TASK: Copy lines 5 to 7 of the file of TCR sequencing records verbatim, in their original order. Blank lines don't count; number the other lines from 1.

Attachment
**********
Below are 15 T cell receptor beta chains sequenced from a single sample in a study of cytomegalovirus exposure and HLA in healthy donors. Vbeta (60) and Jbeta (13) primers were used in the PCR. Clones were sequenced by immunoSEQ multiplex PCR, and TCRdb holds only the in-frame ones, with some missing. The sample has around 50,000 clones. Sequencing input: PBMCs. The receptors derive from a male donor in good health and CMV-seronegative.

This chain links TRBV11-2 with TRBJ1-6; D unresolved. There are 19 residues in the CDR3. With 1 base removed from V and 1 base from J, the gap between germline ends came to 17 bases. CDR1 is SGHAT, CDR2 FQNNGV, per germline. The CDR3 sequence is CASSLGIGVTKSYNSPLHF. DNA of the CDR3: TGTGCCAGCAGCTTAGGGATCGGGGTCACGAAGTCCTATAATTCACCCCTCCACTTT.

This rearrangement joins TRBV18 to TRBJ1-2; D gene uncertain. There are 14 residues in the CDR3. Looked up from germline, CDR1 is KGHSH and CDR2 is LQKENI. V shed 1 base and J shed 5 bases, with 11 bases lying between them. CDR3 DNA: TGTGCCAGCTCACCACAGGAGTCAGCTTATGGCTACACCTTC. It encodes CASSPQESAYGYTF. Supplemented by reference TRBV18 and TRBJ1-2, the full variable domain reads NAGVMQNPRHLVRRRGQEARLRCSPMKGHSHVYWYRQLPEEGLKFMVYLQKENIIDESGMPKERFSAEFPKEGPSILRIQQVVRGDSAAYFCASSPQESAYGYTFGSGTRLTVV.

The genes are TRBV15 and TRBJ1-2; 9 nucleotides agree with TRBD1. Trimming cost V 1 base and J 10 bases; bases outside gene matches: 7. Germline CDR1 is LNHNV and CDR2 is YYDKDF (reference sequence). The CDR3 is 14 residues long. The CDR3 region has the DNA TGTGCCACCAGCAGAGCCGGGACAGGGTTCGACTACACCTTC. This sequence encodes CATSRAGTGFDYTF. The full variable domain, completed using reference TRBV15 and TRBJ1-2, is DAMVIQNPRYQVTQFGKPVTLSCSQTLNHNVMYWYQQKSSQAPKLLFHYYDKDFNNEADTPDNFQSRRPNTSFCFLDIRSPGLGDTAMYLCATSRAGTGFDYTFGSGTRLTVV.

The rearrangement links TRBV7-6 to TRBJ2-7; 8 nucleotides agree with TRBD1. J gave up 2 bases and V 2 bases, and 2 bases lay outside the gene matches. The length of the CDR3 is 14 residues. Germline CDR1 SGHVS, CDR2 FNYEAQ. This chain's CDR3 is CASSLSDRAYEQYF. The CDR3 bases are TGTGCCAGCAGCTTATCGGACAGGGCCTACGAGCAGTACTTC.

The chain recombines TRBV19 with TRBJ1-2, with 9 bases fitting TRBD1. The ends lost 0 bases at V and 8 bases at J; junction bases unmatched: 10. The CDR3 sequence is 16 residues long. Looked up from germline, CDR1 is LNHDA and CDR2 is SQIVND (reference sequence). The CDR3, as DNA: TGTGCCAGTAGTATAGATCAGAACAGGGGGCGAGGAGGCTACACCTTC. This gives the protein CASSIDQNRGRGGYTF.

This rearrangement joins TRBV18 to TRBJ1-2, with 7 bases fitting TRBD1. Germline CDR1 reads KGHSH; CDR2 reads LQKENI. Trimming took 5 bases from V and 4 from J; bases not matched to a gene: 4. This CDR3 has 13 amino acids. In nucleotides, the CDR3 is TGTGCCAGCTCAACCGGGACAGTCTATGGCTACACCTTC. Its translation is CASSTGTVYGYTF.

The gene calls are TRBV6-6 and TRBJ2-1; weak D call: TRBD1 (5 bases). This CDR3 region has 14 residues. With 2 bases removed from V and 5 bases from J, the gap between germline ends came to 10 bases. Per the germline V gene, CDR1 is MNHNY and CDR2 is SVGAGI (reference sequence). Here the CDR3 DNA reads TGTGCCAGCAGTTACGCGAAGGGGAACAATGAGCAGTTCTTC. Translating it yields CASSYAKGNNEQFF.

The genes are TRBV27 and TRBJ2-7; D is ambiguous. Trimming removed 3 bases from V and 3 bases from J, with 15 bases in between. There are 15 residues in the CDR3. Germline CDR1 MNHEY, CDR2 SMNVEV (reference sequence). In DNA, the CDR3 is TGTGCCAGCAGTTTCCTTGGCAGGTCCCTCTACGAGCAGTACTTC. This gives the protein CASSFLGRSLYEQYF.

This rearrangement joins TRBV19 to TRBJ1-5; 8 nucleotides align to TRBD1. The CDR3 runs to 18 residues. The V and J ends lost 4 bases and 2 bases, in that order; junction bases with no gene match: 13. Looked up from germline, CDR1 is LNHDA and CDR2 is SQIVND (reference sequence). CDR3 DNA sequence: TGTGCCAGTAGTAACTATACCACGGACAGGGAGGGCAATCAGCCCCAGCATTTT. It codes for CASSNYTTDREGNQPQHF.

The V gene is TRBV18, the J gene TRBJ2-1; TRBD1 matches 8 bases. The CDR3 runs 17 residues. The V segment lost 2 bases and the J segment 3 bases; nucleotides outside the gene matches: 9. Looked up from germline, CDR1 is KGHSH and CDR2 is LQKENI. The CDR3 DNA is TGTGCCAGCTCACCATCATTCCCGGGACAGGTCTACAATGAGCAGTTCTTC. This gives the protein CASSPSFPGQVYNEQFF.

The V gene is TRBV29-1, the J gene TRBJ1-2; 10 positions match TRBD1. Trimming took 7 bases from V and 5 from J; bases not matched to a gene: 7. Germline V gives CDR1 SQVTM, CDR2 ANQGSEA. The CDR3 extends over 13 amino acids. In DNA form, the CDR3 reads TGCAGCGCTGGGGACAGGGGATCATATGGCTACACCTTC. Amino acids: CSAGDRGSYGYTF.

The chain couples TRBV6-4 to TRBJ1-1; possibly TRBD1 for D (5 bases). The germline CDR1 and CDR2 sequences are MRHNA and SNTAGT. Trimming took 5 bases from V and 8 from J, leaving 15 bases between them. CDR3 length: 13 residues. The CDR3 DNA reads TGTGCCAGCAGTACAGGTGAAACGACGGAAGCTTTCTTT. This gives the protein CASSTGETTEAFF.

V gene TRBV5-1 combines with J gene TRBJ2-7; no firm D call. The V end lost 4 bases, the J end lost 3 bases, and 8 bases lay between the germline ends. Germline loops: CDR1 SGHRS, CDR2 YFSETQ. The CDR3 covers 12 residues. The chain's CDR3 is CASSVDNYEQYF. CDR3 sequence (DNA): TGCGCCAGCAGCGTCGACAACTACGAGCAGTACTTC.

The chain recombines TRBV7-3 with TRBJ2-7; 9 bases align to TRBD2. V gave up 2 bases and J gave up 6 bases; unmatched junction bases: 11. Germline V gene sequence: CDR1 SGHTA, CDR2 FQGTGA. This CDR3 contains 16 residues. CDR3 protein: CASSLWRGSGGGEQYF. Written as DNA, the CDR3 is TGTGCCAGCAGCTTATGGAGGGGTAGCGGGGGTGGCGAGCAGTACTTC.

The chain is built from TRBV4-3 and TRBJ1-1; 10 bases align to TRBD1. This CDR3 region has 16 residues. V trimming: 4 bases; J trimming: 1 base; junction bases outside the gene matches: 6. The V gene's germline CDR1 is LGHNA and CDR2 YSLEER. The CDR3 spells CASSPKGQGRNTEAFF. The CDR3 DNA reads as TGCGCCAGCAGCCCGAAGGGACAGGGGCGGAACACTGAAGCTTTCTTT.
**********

The rearrangement links TRBV7-6 to TRBJ2-7; 8 nucleotides agree with TRBD1. J gave up 2 bases and V 2 bases, and 2 bases lay outside the gene matches. The length of the CDR3 is 14 residues. Germline CDR1 SGHVS, CDR2 FNYEAQ. This chain's CDR3 is CASSLSDRAYEQYF. The CDR3 bases are TGTGCCAGCAGCTTATCGGACAGGGCCTACGAGCAGTACTTC.

The chain recombines TRBV19 with TRBJ1-2, with 9 bases fitting TRBD1. The ends lost 0 bases at V and 8 bases at J; junction bases unmatched: 10. The CDR3 sequence is 16 residues long. Looked up from germline, CDR1 is LNHDA and CDR2 is SQIVND (reference sequence). The CDR3, as DNA: TGTGCCAGTAGTATAGATCAGAACAGGGGGCGAGGAGGCTACACCTTC. This gives the protein CASSIDQNRGRGGYTF.

This rearrangement joins TRBV18 to TRBJ1-2, with 7 bases fitting TRBD1. Germline CDR1 reads KGHSH; CDR2 reads LQKENI. Trimming took 5 bases from V and 4 from J; bases not matched to a gene: 4. This CDR3 has 13 amino acids. In nucleotides, the CDR3 is TGTGCCAGCTCAACCGGGACAGTCTATGGCTACACCTTC. Its translation is CASSTGTVYGYTF.